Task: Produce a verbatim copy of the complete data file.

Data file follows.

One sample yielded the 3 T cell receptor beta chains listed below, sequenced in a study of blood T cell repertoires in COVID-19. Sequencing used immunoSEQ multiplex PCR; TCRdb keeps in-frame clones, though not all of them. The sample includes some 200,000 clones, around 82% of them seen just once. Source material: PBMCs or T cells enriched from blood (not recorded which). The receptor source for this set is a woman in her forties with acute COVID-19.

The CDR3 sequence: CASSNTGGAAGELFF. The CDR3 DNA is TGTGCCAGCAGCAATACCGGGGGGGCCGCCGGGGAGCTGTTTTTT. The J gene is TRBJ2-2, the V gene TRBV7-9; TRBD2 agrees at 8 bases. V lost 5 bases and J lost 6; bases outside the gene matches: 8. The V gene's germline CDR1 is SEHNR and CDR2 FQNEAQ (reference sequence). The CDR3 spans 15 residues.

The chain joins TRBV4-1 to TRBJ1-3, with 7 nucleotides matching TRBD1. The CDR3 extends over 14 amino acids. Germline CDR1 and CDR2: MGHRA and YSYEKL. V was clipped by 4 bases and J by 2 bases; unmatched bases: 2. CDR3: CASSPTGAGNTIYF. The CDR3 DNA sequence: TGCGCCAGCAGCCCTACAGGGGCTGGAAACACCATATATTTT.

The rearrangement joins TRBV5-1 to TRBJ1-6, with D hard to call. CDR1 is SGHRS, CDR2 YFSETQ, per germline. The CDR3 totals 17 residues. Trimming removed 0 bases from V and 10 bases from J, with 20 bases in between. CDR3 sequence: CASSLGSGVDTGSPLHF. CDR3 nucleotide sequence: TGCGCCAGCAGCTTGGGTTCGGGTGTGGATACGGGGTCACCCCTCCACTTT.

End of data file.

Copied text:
One sample yielded the 3 T cell receptor beta chains listed below, sequenced in a study of blood T cell repertoires in COVID-19. Sequencing used immunoSEQ multiplex PCR; TCRdb keeps in-frame clones, though not all of them. The sample includes some 200,000 clones, around 82% of them seen just once. Source material: PBMCs or T cells enriched from blood (not recorded which). The receptor source for this set is a woman in her forties with acute COVID-19.

The CDR3 sequence: CASSNTGGAAGELFF. The CDR3 DNA is TGTGCCAGCAGCAATACCGGGGGGGCCGCCGGGGAGCTGTTTTTT. The J gene is TRBJ2-2, the V gene TRBV7-9; TRBD2 agrees at 8 bases. V lost 5 bases and J lost 6; bases outside the gene matches: 8. The V gene's germline CDR1 is SEHNR and CDR2 FQNEAQ (reference sequence). The CDR3 spans 15 residues.

The chain joins TRBV4-1 to TRBJ1-3, with 7 nucleotides matching TRBD1. The CDR3 extends over 14 amino acids. Germline CDR1 and CDR2: MGHRA and YSYEKL. V was clipped by 4 bases and J by 2 bases; unmatched bases: 2. CDR3: CASSPTGAGNTIYF. The CDR3 DNA sequence: TGCGCCAGCAGCCCTACAGGGGCTGGAAACACCATATATTTT.

The rearrangement joins TRBV5-1 to TRBJ1-6, with D hard to call. CDR1 is SGHRS, CDR2 YFSETQ, per germline. The CDR3 totals 17 residues. Trimming removed 0 bases from V and 10 bases from J, with 20 bases in between. CDR3 sequence: CASSLGSGVDTGSPLHF. CDR3 nucleotide sequence: TGCGCCAGCAGCTTGGGTTCGGGTGTGGATACGGGGTCACCCCTCCACTTT.